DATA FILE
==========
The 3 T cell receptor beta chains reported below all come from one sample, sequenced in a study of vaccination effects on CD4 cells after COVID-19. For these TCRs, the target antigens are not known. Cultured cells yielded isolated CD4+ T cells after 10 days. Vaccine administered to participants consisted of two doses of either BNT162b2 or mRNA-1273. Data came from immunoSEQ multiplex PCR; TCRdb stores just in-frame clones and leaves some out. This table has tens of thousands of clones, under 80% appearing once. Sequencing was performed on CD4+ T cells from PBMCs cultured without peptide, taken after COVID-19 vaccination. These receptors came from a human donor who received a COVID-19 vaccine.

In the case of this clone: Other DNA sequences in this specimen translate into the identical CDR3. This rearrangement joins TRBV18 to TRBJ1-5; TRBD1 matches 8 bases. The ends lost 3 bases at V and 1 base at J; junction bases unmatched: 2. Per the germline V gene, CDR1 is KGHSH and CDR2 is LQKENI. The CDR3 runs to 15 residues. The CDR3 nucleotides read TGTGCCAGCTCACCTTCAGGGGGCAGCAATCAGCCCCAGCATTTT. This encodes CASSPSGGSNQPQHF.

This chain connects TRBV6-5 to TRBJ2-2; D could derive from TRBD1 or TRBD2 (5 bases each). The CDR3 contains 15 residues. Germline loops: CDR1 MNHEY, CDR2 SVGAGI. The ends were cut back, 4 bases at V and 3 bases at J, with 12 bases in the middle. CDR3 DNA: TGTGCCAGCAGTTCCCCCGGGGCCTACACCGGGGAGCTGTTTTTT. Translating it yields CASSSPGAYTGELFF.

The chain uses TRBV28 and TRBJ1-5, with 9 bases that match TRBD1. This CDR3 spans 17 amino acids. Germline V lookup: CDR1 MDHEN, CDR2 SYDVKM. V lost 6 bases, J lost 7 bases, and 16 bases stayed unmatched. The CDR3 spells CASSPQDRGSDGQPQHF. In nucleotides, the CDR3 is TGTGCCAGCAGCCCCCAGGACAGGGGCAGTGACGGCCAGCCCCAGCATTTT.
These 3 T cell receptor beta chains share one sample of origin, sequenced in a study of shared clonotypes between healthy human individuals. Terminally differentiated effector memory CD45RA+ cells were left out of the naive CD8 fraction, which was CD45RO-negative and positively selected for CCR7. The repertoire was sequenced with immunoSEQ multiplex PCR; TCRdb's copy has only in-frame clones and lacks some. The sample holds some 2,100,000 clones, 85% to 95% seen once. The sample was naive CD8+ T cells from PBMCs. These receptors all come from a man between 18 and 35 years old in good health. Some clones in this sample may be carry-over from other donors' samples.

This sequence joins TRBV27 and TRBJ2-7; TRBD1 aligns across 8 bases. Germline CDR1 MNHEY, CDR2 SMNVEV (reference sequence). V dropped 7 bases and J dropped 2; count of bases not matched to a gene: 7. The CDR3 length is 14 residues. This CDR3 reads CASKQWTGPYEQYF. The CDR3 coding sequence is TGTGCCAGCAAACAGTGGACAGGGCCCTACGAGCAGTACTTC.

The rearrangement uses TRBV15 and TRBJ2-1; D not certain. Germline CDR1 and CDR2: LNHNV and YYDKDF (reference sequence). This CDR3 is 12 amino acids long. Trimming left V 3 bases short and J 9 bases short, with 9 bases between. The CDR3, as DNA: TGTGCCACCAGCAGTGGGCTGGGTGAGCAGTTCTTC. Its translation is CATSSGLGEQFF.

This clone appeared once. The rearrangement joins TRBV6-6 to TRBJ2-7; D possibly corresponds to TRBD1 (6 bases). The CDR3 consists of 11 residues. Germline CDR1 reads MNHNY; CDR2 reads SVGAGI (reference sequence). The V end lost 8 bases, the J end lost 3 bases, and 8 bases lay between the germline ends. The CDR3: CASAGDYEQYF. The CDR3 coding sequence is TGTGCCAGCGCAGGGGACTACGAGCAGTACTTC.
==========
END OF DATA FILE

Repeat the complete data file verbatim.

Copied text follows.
The 3 T cell receptor beta chains reported below all come from one sample, sequenced in a study of vaccination effects on CD4 cells after COVID-19. For these TCRs, the target antigens are not known. Cultured cells yielded isolated CD4+ T cells after 10 days. Vaccine administered to participants consisted of two doses of either BNT162b2 or mRNA-1273. Data came from immunoSEQ multiplex PCR; TCRdb stores just in-frame clones and leaves some out. This table has tens of thousands of clones, under 80% appearing once. Sequencing was performed on CD4+ T cells from PBMCs cultured without peptide, taken after COVID-19 vaccination. These receptors came from a human donor who received a COVID-19 vaccine.

In the case of this clone: Other DNA sequences in this specimen translate into the identical CDR3. This rearrangement joins TRBV18 to TRBJ1-5; TRBD1 matches 8 bases. The ends lost 3 bases at V and 1 base at J; junction bases unmatched: 2. Per the germline V gene, CDR1 is KGHSH and CDR2 is LQKENI. The CDR3 runs to 15 residues. The CDR3 nucleotides read TGTGCCAGCTCACCTTCAGGGGGCAGCAATCAGCCCCAGCATTTT. This encodes CASSPSGGSNQPQHF.

This chain connects TRBV6-5 to TRBJ2-2; D could derive from TRBD1 or TRBD2 (5 bases each). The CDR3 contains 15 residues. Germline loops: CDR1 MNHEY, CDR2 SVGAGI. The ends were cut back, 4 bases at V and 3 bases at J, with 12 bases in the middle. CDR3 DNA: TGTGCCAGCAGTTCCCCCGGGGCCTACACCGGGGAGCTGTTTTTT. Translating it yields CASSSPGAYTGELFF.

The chain uses TRBV28 and TRBJ1-5, with 9 bases that match TRBD1. This CDR3 spans 17 amino acids. Germline V lookup: CDR1 MDHEN, CDR2 SYDVKM. V lost 6 bases, J lost 7 bases, and 16 bases stayed unmatched. The CDR3 spells CASSPQDRGSDGQPQHF. In nucleotides, the CDR3 is TGTGCCAGCAGCCCCCAGGACAGGGGCAGTGACGGCCAGCCCCAGCATTTT.
These 3 T cell receptor beta chains share one sample of origin, sequenced in a study of shared clonotypes between healthy human individuals. Terminally differentiated effector memory CD45RA+ cells were left out of the naive CD8 fraction, which was CD45RO-negative and positively selected for CCR7. The repertoire was sequenced with immunoSEQ multiplex PCR; TCRdb's copy has only in-frame clones and lacks some. The sample holds some 2,100,000 clones, 85% to 95% seen once. The sample was naive CD8+ T cells from PBMCs. These receptors all come from a man between 18 and 35 years old in good health. Some clones in this sample may be carry-over from other donors' samples.

This sequence joins TRBV27 and TRBJ2-7; TRBD1 aligns across 8 bases. Germline CDR1 MNHEY, CDR2 SMNVEV (reference sequence). V dropped 7 bases and J dropped 2; count of bases not matched to a gene: 7. The CDR3 length is 14 residues. This CDR3 reads CASKQWTGPYEQYF. The CDR3 coding sequence is TGTGCCAGCAAACAGTGGACAGGGCCCTACGAGCAGTACTTC.

The rearrangement uses TRBV15 and TRBJ2-1; D not certain. Germline CDR1 and CDR2: LNHNV and YYDKDF (reference sequence). This CDR3 is 12 amino acids long. Trimming left V 3 bases short and J 9 bases short, with 9 bases between. The CDR3, as DNA: TGTGCCACCAGCAGTGGGCTGGGTGAGCAGTTCTTC. Its translation is CATSSGLGEQFF.

This clone appeared once. The rearrangement joins TRBV6-6 to TRBJ2-7; D possibly corresponds to TRBD1 (6 bases). The CDR3 consists of 11 residues. Germline CDR1 reads MNHNY; CDR2 reads SVGAGI (reference sequence). The V end lost 8 bases, the J end lost 3 bases, and 8 bases lay between the germline ends. The CDR3: CASAGDYEQYF. The CDR3 coding sequence is TGTGCCAGCGCAGGGGACTACGAGCAGTACTTC.